Anthony went through the source code for Strelka 2 in January 2008 and discussed what he found with Vas on this forum. You can search on his nick, Anthony C, to see the discussion. Of course this was three months after the match in mexico...
He tried some of the concepts in ZM II. One was extreme futility pruning, which didn't work well enough to be set as the default.
> Anthony went through the source code for Strelka 2 in January 2008 and discussed what he found with Vas on this forum. You can search on his nick, Anthony C, to see the discussion. Of course this was three months after the match in mexico...
It makes interesting reading ... "in my professional opinion Strelka is basically Fritz5 + history reductions + bigger (but not more) mobility/passed pawn terms + super-vasik-material evaluation. What's amazing to me is how well it works. I don't know whether to laugh at the silliness of all the speculation surrounding Rybka and how horribly wrong it was, or congratulate you for taking a completely different path than everyone else" (My bold for emphasis) ... and "Which is why I'm surprised no one is talking about the actual source code, which by your own admission is very similar to Rybka 1.0."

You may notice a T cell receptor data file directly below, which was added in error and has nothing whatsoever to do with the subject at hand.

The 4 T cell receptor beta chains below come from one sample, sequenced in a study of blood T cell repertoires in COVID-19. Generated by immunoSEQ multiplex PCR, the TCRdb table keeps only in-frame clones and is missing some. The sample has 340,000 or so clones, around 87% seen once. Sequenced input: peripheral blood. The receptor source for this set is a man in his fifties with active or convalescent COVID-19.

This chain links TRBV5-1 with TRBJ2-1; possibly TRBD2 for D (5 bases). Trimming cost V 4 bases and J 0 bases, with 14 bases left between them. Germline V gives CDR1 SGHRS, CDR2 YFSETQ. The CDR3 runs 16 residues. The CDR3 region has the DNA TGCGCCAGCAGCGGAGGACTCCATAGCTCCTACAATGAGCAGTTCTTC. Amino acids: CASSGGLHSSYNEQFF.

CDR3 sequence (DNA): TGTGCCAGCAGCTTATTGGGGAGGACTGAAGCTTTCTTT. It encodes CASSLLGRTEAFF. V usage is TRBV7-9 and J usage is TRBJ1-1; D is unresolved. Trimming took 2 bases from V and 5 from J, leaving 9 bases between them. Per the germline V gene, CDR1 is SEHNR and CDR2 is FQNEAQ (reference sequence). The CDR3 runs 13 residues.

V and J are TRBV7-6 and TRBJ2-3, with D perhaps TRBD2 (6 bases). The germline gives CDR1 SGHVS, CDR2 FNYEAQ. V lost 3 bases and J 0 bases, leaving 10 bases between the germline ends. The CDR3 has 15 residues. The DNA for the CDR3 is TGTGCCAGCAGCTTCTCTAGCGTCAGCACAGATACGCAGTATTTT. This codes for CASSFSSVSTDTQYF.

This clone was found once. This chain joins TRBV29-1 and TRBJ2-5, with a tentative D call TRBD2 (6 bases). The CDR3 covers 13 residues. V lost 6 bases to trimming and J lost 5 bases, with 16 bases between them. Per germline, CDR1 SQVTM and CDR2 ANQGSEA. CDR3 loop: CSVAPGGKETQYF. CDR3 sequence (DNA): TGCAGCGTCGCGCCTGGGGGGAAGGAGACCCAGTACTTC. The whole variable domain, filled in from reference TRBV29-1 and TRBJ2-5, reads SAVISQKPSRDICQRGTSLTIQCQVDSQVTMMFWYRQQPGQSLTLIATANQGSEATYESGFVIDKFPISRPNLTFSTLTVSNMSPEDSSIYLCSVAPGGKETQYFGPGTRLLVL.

In the post of 2008-02-08 20:40 he stated "1. Strelka (Rybka 1.0) is an extremely heavily optimized but otherwise relatively standard (although obviously very effective) chess engine." (My bold for emphsis)
So why did he sign the letter claiming Rybka was a Fruit derivative when at that time in 2008 he did not recognise it as Fruit? In his last post he was referring to Strelka and Rybka as though they were the same and stated it was a relatively standard engine. Based on his professional opinion if he later saw Rybka as Fruit then why did he not state that Fruit must also be a Fritz derivative? If Strelka = Fritz + Rybka then Strelka = Rybka and later Rybka = Fruit?
From my perspective it does not give much confidence in the "professional view"! It seems Rybka somehow mutated from a standard non remarkable chess engine into Fruit without any change of code. Remarkable!
The comment "However, you can take heart that there isn't really anything your competitors can learn from Strelka anyway ;)" ... from my original post ... maybe there was.